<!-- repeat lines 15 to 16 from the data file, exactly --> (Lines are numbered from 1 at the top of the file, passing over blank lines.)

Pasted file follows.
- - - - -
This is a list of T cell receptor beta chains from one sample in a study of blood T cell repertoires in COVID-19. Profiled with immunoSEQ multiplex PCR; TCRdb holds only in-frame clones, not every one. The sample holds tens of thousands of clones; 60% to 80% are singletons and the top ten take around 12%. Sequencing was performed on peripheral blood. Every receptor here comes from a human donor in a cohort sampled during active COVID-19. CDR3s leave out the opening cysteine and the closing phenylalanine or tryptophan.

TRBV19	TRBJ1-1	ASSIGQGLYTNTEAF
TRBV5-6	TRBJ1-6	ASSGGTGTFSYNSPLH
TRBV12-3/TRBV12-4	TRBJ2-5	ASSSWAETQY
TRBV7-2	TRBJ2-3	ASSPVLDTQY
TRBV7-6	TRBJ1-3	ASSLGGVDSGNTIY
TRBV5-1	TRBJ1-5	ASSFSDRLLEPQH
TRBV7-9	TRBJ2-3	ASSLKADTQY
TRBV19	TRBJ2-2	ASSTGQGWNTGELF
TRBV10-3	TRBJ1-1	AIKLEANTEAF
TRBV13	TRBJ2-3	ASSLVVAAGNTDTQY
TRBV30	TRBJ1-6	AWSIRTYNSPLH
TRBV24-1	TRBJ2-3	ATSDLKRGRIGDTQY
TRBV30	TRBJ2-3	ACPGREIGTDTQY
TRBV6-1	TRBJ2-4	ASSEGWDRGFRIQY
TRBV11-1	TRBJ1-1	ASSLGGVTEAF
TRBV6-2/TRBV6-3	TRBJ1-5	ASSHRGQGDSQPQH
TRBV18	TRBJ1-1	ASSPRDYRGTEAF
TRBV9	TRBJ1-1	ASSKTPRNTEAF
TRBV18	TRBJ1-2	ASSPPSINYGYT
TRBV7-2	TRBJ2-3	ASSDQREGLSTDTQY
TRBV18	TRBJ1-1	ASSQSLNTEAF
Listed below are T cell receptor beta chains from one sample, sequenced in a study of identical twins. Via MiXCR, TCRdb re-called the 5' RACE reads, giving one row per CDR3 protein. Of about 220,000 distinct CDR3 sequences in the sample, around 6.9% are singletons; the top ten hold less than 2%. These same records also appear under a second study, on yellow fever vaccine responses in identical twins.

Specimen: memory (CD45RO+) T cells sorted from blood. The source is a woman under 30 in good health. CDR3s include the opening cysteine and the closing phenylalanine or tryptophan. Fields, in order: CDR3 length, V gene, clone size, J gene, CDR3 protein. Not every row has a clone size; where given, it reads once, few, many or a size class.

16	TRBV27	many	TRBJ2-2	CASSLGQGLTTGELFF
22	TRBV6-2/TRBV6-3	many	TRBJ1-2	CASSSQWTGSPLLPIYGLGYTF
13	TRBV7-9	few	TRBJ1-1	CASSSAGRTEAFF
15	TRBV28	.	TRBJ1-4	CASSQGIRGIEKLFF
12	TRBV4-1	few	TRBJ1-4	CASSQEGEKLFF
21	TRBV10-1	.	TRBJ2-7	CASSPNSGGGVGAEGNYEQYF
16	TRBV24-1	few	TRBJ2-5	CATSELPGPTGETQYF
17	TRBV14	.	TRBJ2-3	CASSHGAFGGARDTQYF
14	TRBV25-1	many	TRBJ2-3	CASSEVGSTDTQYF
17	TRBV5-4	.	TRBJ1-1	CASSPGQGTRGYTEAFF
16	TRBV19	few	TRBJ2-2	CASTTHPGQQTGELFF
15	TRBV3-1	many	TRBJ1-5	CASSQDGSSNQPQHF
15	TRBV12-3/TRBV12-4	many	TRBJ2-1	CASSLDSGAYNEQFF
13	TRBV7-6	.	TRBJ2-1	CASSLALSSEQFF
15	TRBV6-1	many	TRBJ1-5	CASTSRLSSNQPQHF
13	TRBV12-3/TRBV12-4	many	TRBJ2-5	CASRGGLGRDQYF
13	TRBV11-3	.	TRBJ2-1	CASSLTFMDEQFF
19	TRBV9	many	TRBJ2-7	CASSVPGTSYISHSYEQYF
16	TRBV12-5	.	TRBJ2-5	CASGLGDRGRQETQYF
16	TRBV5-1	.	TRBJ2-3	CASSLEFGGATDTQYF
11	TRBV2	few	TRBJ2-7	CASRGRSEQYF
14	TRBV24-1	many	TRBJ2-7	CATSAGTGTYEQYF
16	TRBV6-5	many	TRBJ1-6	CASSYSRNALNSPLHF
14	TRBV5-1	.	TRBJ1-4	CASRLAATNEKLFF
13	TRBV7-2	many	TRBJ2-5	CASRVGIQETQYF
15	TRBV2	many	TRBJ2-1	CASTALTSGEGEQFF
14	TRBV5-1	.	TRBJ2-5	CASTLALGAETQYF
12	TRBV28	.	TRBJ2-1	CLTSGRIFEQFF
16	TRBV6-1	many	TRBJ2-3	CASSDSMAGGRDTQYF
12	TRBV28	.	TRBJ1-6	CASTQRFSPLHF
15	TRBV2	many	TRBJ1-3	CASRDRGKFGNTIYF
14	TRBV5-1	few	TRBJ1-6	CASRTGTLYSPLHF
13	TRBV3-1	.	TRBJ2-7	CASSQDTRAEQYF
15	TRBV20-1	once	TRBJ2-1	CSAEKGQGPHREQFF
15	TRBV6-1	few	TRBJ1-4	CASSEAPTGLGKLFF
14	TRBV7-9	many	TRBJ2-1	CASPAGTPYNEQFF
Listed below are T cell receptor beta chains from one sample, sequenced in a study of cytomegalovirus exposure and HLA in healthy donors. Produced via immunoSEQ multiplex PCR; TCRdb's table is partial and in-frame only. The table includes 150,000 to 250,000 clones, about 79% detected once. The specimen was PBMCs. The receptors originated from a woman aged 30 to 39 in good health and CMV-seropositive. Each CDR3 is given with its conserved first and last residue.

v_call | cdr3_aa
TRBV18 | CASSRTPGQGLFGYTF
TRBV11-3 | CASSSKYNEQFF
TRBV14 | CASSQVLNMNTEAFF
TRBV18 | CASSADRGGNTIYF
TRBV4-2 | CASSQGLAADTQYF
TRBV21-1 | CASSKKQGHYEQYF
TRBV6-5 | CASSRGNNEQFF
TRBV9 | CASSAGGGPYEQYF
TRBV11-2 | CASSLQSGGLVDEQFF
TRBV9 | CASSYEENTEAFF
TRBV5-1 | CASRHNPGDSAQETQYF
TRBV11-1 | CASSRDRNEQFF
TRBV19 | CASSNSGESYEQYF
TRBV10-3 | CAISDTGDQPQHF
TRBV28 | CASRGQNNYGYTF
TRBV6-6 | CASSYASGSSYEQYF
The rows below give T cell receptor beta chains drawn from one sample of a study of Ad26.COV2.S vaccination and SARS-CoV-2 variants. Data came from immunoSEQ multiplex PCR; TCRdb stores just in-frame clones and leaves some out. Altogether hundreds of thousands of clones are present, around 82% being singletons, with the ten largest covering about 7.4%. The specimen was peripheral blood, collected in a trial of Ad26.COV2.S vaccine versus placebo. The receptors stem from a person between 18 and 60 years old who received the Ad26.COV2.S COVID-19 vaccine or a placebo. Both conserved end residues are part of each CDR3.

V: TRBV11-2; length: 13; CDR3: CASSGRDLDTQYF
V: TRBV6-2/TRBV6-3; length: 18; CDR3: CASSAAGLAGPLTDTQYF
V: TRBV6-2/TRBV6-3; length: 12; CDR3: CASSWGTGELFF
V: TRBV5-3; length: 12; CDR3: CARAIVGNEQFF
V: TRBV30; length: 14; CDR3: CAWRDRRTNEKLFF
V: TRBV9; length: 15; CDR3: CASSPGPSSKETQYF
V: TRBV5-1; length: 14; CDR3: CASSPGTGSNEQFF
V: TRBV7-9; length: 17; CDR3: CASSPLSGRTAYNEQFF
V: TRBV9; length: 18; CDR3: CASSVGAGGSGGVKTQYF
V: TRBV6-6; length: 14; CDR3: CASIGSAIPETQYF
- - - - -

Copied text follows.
TRBV6-1	TRBJ2-4	ASSEGWDRGFRIQY
TRBV11-1	TRBJ1-1	ASSLGGVTEAF